The UK economy has contracted at its “steepest pace” since the financial crisis after last month’s vote to leave the EU, a flash poll of buyers has found.
The IHS Markit/CIPS UK Purchasing Managers Indexes are monthly cross-sector polls of buyers designed to gauge the temperature of the economy. This flash poll, conducted between 12 and 21 July, was held to measure the impact of the Brexit vote.
The poll found:
- The UK PMI Composite Output Index, a weighted average of manufacturing output and services business activity, fell to 47.7, down from 52.4 in June. This is a seven-year low.
- The UK Services PMI Activity Index fell to 47.4, down from 52.3 in June, another seven-year low.
- The UK Manufacturing PMI fell to 49.1, down from 52.1 in June, a three-year low.
An index value under 50 indicates a contraction, a value above shows growth.
Business activity had fallen “at the fastest rate since the height of the global financial crisis in early-2009,” said Chris Williamson, chief economist at Markit.
“At this level, the survey is signalling a 0.4% contraction of the economy in the quarter… Given the record slump in service sector business expectation, the suggestion is that there is further pain to come in the short-term at least,” he said.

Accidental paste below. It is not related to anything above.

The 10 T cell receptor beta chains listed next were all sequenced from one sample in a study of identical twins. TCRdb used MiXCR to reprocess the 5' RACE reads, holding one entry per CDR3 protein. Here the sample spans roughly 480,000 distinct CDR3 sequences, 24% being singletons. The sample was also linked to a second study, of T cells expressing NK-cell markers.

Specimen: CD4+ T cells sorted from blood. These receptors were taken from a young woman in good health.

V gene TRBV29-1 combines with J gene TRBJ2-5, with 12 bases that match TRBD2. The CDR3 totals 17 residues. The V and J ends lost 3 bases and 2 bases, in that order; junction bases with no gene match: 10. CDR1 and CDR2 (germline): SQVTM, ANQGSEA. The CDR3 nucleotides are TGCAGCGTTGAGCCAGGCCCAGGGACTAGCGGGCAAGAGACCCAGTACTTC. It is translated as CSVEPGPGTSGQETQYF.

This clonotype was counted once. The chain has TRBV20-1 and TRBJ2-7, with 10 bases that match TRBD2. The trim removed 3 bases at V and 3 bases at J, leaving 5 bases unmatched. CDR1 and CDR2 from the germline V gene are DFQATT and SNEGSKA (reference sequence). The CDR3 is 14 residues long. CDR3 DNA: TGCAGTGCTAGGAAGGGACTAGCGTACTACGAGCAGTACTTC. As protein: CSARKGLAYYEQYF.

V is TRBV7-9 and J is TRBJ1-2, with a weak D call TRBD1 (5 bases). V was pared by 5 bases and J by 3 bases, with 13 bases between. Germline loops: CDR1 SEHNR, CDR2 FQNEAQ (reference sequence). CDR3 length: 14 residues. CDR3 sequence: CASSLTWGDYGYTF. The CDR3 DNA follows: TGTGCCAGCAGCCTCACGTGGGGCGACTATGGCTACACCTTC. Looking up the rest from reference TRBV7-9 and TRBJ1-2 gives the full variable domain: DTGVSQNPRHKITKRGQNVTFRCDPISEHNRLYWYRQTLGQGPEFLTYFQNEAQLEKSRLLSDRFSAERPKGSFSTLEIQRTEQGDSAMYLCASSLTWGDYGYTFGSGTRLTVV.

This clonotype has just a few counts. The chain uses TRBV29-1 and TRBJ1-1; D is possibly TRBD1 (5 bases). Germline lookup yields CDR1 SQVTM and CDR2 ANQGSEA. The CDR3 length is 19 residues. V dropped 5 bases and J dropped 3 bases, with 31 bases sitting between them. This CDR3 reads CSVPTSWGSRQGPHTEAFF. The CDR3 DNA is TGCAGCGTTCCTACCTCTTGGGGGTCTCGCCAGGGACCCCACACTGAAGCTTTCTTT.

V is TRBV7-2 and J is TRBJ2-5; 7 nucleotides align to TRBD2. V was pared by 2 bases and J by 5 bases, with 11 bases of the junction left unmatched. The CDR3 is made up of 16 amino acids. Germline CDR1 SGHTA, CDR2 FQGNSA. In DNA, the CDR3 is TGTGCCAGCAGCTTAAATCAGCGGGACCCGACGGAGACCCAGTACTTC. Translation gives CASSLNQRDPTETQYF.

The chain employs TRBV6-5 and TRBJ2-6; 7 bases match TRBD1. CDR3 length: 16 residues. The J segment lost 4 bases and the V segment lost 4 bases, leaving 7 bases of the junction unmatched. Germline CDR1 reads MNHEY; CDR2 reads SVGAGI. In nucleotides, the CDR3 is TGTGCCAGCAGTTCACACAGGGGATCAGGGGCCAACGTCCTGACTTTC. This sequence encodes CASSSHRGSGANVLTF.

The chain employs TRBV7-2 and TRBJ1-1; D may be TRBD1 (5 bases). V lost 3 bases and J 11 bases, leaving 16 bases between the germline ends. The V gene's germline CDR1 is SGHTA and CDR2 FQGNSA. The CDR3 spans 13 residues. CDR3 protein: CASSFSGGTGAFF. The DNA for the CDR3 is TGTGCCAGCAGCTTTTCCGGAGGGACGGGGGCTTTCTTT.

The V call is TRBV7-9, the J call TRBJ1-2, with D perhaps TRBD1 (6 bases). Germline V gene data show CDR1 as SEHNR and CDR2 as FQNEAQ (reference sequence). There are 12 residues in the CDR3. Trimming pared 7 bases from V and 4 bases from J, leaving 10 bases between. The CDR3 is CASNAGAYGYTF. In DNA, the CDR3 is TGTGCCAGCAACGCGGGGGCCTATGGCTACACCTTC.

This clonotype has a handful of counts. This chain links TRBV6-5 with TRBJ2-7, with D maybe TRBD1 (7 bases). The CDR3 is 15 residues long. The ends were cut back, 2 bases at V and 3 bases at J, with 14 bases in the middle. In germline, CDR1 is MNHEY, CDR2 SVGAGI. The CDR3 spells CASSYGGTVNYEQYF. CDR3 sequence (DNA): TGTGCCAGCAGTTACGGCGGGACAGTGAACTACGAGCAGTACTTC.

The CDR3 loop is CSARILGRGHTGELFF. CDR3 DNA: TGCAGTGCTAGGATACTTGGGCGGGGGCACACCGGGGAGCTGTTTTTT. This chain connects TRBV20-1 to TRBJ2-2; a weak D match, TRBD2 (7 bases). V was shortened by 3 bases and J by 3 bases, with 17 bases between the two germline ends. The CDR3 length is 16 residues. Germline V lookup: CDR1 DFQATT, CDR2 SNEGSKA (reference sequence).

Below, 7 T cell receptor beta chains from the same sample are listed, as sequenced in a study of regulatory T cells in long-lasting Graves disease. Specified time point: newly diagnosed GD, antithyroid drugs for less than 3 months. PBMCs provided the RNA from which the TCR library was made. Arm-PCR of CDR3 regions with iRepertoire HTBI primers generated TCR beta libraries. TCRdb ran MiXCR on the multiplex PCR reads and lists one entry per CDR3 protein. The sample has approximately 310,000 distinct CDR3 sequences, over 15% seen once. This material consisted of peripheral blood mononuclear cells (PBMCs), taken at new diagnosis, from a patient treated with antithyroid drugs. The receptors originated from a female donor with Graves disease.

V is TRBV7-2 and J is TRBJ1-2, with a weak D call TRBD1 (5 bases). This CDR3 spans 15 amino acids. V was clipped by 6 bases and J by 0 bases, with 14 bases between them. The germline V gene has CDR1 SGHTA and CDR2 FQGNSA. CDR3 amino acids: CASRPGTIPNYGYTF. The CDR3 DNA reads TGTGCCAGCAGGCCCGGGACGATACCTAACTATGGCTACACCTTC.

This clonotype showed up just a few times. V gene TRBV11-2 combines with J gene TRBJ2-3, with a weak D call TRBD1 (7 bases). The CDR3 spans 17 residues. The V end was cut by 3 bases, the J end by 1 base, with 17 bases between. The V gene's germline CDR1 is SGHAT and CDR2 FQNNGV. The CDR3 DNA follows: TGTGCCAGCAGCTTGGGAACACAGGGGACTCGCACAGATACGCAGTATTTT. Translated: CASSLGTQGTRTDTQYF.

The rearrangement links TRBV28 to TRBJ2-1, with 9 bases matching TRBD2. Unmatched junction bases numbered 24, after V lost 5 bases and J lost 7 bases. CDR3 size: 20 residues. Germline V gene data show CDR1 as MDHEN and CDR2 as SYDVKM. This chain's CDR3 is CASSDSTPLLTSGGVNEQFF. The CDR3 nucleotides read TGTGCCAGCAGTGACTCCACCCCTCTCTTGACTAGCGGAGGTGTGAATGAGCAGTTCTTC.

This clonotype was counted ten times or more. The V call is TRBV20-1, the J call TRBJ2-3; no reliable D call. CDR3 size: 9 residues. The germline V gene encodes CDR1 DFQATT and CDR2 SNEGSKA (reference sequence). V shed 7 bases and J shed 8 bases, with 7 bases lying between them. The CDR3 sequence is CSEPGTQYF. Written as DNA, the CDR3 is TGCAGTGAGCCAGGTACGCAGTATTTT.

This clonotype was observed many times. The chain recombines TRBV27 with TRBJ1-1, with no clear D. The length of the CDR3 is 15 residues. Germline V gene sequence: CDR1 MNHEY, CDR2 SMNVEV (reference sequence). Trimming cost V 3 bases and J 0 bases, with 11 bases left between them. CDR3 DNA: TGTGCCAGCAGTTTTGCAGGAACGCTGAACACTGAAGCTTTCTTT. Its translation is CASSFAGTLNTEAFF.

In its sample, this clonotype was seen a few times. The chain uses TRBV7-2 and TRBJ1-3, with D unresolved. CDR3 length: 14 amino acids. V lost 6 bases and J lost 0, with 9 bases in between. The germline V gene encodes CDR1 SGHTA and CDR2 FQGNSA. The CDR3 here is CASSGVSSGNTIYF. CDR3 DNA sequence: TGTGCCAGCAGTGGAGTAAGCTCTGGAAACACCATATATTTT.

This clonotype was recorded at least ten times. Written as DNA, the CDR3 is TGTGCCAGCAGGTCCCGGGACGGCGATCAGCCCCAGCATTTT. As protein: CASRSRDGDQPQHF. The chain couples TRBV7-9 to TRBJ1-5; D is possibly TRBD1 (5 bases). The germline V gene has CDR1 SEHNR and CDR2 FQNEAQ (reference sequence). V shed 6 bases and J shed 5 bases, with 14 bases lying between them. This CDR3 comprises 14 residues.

The downturn, “whether manifesting itself in order book cancellations, a lack of new orders or the postponement or halting of projects”, was most commonly attributed to Brexit in the poll, said Williamson.
Andrew Coulcher, group business solutions director, CIPS, told BBC Radio 5 Live: “Our view is that the sooner the government and the Bank of England can help restore some confidence in the economy, we will start to see things improve from the purchasing managers point of view.”
In the meantime the “procurement community needs to step up and help put some calm back into the way businesses are thinking about the future”, Coulcher said.
“Supply chain managers must use this uncertainty to demonstrate what they do best – being agile, adaptive, sourcing the best goods and prices to steer their organisations successfully in the months and years ahead,” said David Noble, group CEO, CIPS.
“The true extent of the impact of this uncertainty still remains to be seen next month. But with optimism in the UK’s service sector at a seven-and-a-half year low, policymakers must take swift action to stop further decline amid political upheaval,” he said.
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